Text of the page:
Should I set up an LLC before first purchase?

Should I set up a company (since that is my ultimate goal) prior to buying my first investment property?

If your goal is to hold properties, I would set up an LLC before the purchase of your first property.


we did, then set up a bank account and put some money in it. easier to track expenses such as mailings, bandit signs, etc.

Make the offer on your property, have the offer accepted, do an inspection, sign the P&S and while you’re waiting for the bank to close the loan, then set up the LLC before you close. It’ll be a waste of money to set one up prior to all that and then for some reason you don’t close on the property. It’s a few hundred per year to maintain depending on what state you’re in.

make sure your bank knows up front that you will be purchasing in an entity. most “banks” won’t do this, but other lenders will. but don’t surprise them.

The way I’ve done it in the past is to buy in my name to use my credit score and then move it into the LLC after closing. I think the trick with this is that technically the property is in the name of the LLC so the bank could call the loan, but I’ve never heard of it happening as long as the loan gets paid, they don’t seem to care so it’s a minor risk. When I do the purchase though, I play by the rules and do it as an investment property so they shouldn’t really complain. It would probably be 1/4-3/8 of a point cheaper if it were bought as an owner occupied property.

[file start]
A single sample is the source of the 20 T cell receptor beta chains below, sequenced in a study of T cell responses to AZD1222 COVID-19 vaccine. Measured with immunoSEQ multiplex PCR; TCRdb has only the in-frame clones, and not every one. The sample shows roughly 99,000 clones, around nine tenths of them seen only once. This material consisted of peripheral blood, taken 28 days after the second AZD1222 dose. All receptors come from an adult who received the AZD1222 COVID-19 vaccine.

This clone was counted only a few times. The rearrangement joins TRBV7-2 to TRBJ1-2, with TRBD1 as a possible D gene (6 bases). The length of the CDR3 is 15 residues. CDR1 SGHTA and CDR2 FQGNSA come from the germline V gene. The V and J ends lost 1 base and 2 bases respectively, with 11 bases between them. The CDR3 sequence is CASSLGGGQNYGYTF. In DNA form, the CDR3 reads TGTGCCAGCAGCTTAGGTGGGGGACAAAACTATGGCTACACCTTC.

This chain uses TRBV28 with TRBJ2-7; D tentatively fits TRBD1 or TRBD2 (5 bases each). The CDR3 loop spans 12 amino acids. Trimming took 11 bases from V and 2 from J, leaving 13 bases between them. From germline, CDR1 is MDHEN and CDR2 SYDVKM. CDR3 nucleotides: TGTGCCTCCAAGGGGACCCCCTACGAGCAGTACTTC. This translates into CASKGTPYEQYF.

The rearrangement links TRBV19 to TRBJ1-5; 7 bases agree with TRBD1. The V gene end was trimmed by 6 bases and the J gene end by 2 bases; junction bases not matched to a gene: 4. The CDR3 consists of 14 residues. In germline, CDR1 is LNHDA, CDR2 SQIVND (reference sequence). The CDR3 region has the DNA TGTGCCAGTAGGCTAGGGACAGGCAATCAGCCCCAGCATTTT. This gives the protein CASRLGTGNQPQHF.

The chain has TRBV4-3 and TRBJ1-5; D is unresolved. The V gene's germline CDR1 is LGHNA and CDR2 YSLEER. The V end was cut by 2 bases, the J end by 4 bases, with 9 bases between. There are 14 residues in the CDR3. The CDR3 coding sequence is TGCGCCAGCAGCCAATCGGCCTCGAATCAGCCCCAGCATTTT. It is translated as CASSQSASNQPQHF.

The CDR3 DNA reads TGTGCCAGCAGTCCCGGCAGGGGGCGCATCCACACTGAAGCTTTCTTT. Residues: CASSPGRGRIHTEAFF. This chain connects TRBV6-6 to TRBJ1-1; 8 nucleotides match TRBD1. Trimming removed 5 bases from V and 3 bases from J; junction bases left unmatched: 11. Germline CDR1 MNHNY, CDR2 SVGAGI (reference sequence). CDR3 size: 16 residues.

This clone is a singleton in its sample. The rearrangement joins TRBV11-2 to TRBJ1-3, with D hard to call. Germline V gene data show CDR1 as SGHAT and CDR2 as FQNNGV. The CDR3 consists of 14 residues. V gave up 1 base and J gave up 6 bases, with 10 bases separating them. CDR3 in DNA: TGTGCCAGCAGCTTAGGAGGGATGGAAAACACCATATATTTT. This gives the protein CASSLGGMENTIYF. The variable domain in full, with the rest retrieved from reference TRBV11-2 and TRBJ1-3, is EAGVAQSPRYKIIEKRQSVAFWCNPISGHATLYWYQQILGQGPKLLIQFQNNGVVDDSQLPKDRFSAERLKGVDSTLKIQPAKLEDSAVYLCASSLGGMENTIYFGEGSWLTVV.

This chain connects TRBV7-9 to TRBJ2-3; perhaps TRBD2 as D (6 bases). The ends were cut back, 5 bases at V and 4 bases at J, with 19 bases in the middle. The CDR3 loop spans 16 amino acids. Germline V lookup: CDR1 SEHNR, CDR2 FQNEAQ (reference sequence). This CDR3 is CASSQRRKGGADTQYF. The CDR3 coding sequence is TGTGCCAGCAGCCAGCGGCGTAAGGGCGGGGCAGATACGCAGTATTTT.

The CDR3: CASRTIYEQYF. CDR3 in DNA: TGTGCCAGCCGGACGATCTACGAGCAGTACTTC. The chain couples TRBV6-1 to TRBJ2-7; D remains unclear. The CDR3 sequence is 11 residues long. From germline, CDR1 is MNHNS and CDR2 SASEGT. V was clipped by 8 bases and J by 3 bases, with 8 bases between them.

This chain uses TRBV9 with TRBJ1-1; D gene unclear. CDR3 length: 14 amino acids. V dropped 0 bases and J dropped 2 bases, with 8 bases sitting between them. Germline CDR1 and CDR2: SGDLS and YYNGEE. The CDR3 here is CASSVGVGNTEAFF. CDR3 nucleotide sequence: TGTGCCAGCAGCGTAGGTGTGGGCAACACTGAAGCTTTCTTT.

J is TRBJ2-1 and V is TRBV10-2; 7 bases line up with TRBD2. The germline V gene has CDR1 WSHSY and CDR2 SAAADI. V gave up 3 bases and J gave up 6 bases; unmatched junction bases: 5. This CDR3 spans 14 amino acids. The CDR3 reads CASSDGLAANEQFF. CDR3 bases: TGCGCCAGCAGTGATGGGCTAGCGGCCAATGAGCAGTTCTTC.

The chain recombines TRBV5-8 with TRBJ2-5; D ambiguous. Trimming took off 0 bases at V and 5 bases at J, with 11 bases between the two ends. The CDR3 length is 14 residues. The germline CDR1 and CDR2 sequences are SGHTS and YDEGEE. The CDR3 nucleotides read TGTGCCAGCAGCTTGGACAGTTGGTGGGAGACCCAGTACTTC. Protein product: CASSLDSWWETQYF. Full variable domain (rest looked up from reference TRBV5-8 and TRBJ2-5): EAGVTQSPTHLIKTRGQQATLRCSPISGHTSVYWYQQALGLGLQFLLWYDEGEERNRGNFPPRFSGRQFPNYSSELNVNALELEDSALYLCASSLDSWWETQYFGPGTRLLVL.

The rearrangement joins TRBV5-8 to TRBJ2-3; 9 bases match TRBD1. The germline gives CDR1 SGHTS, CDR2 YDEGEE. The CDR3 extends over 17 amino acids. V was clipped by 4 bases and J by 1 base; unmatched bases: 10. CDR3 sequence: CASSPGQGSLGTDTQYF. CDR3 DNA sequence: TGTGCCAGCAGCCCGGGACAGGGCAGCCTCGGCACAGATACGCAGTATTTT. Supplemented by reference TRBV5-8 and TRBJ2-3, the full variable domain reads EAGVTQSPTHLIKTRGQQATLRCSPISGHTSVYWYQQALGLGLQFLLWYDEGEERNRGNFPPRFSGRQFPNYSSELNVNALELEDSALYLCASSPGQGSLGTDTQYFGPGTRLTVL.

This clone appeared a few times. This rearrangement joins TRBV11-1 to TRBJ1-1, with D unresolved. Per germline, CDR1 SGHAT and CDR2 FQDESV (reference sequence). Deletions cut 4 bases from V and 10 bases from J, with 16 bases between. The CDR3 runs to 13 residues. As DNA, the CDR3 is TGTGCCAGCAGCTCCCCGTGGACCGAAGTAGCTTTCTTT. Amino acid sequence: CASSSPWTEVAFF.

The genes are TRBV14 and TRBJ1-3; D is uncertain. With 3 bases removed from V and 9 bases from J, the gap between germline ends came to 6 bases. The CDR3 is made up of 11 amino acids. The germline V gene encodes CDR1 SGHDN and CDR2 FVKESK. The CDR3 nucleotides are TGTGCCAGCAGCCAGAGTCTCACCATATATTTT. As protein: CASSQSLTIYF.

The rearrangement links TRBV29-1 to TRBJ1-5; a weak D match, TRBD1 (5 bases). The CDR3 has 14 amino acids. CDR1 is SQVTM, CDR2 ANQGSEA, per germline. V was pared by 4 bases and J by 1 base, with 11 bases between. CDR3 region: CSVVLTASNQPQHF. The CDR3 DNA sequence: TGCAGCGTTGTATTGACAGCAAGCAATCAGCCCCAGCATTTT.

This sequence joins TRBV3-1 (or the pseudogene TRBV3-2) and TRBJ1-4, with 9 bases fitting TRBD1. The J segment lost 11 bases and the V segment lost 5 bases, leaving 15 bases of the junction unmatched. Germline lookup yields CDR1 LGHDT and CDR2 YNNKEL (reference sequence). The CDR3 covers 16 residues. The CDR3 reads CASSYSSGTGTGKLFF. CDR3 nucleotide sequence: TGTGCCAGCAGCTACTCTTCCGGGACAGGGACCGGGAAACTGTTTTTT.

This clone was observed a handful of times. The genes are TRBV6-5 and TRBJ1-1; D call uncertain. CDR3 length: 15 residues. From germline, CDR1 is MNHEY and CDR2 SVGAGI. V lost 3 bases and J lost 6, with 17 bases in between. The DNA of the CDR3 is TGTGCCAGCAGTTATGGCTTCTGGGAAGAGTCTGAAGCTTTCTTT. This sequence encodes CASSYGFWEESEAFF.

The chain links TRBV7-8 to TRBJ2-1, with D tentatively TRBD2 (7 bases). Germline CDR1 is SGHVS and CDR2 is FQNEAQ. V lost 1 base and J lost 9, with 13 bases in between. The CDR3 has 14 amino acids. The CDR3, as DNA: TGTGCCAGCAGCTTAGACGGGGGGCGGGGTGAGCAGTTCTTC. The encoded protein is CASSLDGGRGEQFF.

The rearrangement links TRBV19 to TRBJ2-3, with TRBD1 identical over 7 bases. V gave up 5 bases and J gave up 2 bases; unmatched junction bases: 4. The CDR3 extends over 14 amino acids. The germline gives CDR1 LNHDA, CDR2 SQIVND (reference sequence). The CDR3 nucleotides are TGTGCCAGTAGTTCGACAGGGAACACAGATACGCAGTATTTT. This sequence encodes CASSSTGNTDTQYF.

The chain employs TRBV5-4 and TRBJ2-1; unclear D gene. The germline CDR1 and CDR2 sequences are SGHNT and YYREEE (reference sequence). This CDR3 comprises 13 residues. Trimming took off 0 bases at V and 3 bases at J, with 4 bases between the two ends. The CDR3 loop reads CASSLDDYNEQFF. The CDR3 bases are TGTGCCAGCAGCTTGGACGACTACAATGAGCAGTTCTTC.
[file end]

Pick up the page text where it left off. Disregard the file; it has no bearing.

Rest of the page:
If you try to buy in the name of an LLC that doesn’t exist yet, the banks won’t loan the money because there’s no credit history.

well, you have to have the LLC before “it” can enter into a contract.

Lenders will loan to an LLC with a personal guarantee. they qualify based on your ability to repay, but title the loan in the LLC’s name. stays off of your credit AND builds credit for the LLC.

Does it stay off your credit in the event of a foreclosure, etc since you are personally guaranteeing it?

you’re basically a cosigner. long before it’s foreclosed, they’ll come to you asking for money. if you don’t pay at that point, it will have a negative impact on your credit.

It’s an interesting theory, but I don’t really know anyone who seems to know how to do this. Is this one of those things where the laws vary from state to state? I think Massachusetts just had LLC within the last decade or so, so maybe there’s not that much history on it or knowledge. How does the corporation fill out a 1003? If it’s a corporation maybe it’s a commercial loan then? The normal process for doing a loan is to order credit and then look at income and all that. None of that’s there for the LLC as it doesn’t have any history. The first attorney I used suggested that method and the second attorney I’m using now says the same thing. The mortgage broker is really saying it’s the attorney’s job to handle it, I’m not sure if an account exec with the bank would be of any help.

If the bank won’t loan to the LLC, the title can be with the LLC and the mortgage can be with you personally. As long as the payments get made most banks don’t much care. As Henryinma says, if you have to, you can buy the property personally and then transfer the title to the LLC, though it’s cleaner if you can take title in the LLC in the first place. Different banks will see it differently. It’s true that the title transfer can trigger termination of the mortgage. I might worry if I had terrific terms that the bank wanted to get out of, but usually they won’t care.